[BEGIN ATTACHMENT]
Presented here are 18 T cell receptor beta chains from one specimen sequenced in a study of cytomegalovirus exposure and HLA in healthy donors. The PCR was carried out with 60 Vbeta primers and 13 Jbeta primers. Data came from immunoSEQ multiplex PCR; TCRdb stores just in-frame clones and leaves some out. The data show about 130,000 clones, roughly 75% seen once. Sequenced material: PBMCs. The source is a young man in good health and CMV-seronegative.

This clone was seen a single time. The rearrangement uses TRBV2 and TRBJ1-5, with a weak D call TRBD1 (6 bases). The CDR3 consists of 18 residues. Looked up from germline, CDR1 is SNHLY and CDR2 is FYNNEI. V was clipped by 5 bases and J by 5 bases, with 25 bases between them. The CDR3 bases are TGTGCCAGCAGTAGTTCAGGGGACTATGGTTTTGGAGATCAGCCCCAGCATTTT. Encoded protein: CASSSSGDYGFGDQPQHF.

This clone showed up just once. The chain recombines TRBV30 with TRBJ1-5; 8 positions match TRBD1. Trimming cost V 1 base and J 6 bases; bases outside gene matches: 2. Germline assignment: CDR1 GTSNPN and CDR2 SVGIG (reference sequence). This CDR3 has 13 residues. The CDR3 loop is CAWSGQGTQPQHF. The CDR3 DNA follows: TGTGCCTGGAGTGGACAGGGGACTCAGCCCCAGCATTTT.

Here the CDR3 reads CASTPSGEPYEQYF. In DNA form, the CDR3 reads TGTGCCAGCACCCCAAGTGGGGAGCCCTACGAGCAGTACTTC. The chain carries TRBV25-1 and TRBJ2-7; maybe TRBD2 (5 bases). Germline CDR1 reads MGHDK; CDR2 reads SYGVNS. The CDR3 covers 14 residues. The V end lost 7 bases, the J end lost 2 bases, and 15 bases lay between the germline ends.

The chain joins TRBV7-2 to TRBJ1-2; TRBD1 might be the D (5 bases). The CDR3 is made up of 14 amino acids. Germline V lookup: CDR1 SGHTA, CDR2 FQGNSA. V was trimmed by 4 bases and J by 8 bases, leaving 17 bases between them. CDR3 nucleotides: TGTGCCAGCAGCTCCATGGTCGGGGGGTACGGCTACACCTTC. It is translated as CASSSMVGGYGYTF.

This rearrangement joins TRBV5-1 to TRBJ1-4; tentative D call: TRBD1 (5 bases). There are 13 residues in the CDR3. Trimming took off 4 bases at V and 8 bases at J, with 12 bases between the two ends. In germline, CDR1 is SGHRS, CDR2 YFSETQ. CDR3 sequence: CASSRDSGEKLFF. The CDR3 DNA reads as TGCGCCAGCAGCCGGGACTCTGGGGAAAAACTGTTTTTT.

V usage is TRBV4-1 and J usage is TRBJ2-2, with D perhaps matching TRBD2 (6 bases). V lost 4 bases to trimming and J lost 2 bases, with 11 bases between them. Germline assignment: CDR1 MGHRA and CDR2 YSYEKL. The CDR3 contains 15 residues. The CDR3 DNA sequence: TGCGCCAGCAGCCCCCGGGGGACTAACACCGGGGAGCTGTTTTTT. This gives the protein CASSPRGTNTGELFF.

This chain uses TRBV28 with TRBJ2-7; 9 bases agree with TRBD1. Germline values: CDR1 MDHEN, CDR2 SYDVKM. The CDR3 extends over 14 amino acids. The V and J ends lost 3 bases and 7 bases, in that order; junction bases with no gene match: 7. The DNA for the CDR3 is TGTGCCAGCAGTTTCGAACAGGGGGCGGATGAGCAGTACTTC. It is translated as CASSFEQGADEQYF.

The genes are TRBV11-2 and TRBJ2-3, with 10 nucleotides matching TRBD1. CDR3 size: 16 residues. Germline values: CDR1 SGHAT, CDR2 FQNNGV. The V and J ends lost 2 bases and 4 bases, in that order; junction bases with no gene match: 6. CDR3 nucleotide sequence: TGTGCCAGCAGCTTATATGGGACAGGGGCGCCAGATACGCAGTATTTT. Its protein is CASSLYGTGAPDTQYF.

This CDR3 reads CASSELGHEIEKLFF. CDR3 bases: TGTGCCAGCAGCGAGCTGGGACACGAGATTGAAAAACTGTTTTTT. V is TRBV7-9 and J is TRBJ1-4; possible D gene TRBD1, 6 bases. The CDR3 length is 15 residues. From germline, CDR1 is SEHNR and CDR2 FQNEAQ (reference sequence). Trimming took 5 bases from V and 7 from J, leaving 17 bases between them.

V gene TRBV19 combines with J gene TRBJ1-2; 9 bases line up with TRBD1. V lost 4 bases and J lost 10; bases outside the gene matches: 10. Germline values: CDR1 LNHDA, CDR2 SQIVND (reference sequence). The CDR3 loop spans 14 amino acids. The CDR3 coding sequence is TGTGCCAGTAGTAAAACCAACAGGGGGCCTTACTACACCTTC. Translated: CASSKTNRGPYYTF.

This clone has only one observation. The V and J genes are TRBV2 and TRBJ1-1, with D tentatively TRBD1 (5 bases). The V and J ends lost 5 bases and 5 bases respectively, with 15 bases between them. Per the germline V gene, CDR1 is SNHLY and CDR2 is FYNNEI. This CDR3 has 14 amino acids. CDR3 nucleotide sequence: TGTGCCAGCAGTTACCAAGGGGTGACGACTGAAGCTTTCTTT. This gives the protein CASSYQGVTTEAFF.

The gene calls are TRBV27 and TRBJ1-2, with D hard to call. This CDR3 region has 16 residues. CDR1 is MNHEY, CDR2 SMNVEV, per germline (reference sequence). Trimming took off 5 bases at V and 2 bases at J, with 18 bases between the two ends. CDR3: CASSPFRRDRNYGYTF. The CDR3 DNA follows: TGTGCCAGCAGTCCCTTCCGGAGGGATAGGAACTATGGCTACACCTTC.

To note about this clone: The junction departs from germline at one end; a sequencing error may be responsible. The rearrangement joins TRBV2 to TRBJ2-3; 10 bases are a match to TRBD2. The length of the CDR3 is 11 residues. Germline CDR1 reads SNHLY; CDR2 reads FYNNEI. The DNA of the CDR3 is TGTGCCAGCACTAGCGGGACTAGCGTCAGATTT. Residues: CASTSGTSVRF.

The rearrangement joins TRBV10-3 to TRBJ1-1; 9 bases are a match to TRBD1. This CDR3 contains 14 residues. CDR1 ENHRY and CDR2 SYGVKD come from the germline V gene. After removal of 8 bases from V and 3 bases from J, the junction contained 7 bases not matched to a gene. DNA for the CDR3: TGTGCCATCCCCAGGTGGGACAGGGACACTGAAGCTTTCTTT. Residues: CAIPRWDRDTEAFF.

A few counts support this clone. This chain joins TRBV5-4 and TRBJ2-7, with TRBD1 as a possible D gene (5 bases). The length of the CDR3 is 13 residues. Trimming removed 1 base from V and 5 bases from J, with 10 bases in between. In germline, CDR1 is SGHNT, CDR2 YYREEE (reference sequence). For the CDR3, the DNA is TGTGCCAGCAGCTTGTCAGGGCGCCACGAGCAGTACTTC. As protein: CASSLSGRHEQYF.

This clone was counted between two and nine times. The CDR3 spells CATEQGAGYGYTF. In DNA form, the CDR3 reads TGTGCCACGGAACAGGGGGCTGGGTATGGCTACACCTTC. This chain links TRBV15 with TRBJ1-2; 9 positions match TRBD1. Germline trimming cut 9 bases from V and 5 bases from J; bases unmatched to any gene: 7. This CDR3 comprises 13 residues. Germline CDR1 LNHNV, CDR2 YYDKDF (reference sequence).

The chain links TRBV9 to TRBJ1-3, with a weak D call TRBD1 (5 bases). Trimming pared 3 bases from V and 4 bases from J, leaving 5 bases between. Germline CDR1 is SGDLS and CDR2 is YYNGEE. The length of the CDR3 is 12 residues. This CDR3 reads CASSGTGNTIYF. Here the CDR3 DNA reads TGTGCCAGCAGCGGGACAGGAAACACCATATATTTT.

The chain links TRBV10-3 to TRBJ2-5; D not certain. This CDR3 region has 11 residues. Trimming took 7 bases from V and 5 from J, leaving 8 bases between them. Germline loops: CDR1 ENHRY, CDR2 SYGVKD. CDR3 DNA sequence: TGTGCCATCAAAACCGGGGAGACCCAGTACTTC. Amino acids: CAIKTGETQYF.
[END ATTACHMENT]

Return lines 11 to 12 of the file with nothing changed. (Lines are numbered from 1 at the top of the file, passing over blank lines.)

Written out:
V gene TRBV19 combines with J gene TRBJ1-2; 9 bases line up with TRBD1. V lost 4 bases and J lost 10; bases outside the gene matches: 10. Germline values: CDR1 LNHDA, CDR2 SQIVND (reference sequence). The CDR3 loop spans 14 amino acids. The CDR3 coding sequence is TGTGCCAGTAGTAAAACCAACAGGGGGCCTTACTACACCTTC. Translated: CASSKTNRGPYYTF.

This clone has only one observation. The V and J genes are TRBV2 and TRBJ1-1, with D tentatively TRBD1 (5 bases). The V and J ends lost 5 bases and 5 bases respectively, with 15 bases between them. Per the germline V gene, CDR1 is SNHLY and CDR2 is FYNNEI. This CDR3 has 14 amino acids. CDR3 nucleotide sequence: TGTGCCAGCAGTTACCAAGGGGTGACGACTGAAGCTTTCTTT. This gives the protein CASSYQGVTTEAFF.